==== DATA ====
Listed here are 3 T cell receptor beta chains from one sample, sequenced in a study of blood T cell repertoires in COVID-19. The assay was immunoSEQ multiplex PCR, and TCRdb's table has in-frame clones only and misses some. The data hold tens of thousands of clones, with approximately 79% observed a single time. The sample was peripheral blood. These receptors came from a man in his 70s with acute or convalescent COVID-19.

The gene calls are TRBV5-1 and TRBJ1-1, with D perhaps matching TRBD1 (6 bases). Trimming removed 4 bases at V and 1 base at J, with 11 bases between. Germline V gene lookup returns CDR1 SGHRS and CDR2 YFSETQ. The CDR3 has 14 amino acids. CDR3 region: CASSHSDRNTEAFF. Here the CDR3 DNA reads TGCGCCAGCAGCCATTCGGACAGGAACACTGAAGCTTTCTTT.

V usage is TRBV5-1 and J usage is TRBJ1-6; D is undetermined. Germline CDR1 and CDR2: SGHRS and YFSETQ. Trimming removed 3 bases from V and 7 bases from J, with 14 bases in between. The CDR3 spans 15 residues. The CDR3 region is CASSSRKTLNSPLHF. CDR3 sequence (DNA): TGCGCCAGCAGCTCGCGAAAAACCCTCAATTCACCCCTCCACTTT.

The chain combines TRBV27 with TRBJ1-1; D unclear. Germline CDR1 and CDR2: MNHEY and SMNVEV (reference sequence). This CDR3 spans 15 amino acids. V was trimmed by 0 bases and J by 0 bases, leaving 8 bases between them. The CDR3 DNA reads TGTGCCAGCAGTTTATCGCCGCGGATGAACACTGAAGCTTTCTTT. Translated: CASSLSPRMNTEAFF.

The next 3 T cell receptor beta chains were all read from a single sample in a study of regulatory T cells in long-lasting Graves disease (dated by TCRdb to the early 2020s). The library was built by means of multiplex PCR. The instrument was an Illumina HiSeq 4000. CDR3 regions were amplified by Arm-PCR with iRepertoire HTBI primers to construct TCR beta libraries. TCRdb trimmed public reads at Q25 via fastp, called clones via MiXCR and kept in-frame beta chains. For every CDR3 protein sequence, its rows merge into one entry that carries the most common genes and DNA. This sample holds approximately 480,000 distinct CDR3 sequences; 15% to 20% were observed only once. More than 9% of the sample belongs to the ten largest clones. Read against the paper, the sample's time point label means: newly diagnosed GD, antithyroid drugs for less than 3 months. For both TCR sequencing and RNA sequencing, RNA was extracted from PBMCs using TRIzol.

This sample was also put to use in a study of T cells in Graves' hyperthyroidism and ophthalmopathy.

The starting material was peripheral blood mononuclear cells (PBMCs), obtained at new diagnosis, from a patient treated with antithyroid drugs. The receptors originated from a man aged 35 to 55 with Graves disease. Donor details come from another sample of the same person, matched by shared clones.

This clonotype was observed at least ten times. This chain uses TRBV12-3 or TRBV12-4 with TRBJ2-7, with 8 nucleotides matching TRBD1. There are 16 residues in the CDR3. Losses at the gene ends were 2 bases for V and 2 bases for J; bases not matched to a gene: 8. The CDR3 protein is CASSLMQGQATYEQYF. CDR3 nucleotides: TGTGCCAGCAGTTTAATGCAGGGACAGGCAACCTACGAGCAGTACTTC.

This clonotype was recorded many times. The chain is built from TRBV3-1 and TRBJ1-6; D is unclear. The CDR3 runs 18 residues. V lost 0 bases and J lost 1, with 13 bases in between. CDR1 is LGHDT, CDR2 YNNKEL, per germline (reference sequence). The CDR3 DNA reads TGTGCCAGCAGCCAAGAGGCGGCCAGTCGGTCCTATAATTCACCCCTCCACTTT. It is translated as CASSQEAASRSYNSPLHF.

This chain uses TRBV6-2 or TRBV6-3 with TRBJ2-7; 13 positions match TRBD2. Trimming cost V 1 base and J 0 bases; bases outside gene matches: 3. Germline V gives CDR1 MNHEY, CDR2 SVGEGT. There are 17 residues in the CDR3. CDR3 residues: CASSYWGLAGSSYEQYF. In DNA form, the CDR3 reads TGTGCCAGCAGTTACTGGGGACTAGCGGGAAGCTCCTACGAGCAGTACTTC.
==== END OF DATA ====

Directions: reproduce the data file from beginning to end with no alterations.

Listed here are 3 T cell receptor beta chains from one sample, sequenced in a study of blood T cell repertoires in COVID-19. The assay was immunoSEQ multiplex PCR, and TCRdb's table has in-frame clones only and misses some. The data hold tens of thousands of clones, with approximately 79% observed a single time. The sample was peripheral blood. These receptors came from a man in his 70s with acute or convalescent COVID-19.

The gene calls are TRBV5-1 and TRBJ1-1, with D perhaps matching TRBD1 (6 bases). Trimming removed 4 bases at V and 1 base at J, with 11 bases between. Germline V gene lookup returns CDR1 SGHRS and CDR2 YFSETQ. The CDR3 has 14 amino acids. CDR3 region: CASSHSDRNTEAFF. Here the CDR3 DNA reads TGCGCCAGCAGCCATTCGGACAGGAACACTGAAGCTTTCTTT.

V usage is TRBV5-1 and J usage is TRBJ1-6; D is undetermined. Germline CDR1 and CDR2: SGHRS and YFSETQ. Trimming removed 3 bases from V and 7 bases from J, with 14 bases in between. The CDR3 spans 15 residues. The CDR3 region is CASSSRKTLNSPLHF. CDR3 sequence (DNA): TGCGCCAGCAGCTCGCGAAAAACCCTCAATTCACCCCTCCACTTT.

The chain combines TRBV27 with TRBJ1-1; D unclear. Germline CDR1 and CDR2: MNHEY and SMNVEV (reference sequence). This CDR3 spans 15 amino acids. V was trimmed by 0 bases and J by 0 bases, leaving 8 bases between them. The CDR3 DNA reads TGTGCCAGCAGTTTATCGCCGCGGATGAACACTGAAGCTTTCTTT. Translated: CASSLSPRMNTEAFF.

The next 3 T cell receptor beta chains were all read from a single sample in a study of regulatory T cells in long-lasting Graves disease (dated by TCRdb to the early 2020s). The library was built by means of multiplex PCR. The instrument was an Illumina HiSeq 4000. CDR3 regions were amplified by Arm-PCR with iRepertoire HTBI primers to construct TCR beta libraries. TCRdb trimmed public reads at Q25 via fastp, called clones via MiXCR and kept in-frame beta chains. For every CDR3 protein sequence, its rows merge into one entry that carries the most common genes and DNA. This sample holds approximately 480,000 distinct CDR3 sequences; 15% to 20% were observed only once. More than 9% of the sample belongs to the ten largest clones. Read against the paper, the sample's time point label means: newly diagnosed GD, antithyroid drugs for less than 3 months. For both TCR sequencing and RNA sequencing, RNA was extracted from PBMCs using TRIzol.

This sample was also put to use in a study of T cells in Graves' hyperthyroidism and ophthalmopathy.

The starting material was peripheral blood mononuclear cells (PBMCs), obtained at new diagnosis, from a patient treated with antithyroid drugs. The receptors originated from a man aged 35 to 55 with Graves disease. Donor details come from another sample of the same person, matched by shared clones.

This clonotype was observed at least ten times. This chain uses TRBV12-3 or TRBV12-4 with TRBJ2-7, with 8 nucleotides matching TRBD1. There are 16 residues in the CDR3. Losses at the gene ends were 2 bases for V and 2 bases for J; bases not matched to a gene: 8. The CDR3 protein is CASSLMQGQATYEQYF. CDR3 nucleotides: TGTGCCAGCAGTTTAATGCAGGGACAGGCAACCTACGAGCAGTACTTC.

This clonotype was recorded many times. The chain is built from TRBV3-1 and TRBJ1-6; D is unclear. The CDR3 runs 18 residues. V lost 0 bases and J lost 1, with 13 bases in between. CDR1 is LGHDT, CDR2 YNNKEL, per germline (reference sequence). The CDR3 DNA reads TGTGCCAGCAGCCAAGAGGCGGCCAGTCGGTCCTATAATTCACCCCTCCACTTT. It is translated as CASSQEAASRSYNSPLHF.

This chain uses TRBV6-2 or TRBV6-3 with TRBJ2-7; 13 positions match TRBD2. Trimming cost V 1 base and J 0 bases; bases outside gene matches: 3. Germline V gives CDR1 MNHEY, CDR2 SVGEGT. There are 17 residues in the CDR3. CDR3 residues: CASSYWGLAGSSYEQYF. In DNA form, the CDR3 reads TGTGCCAGCAGTTACTGGGGACTAGCGGGAAGCTCCTACGAGCAGTACTTC.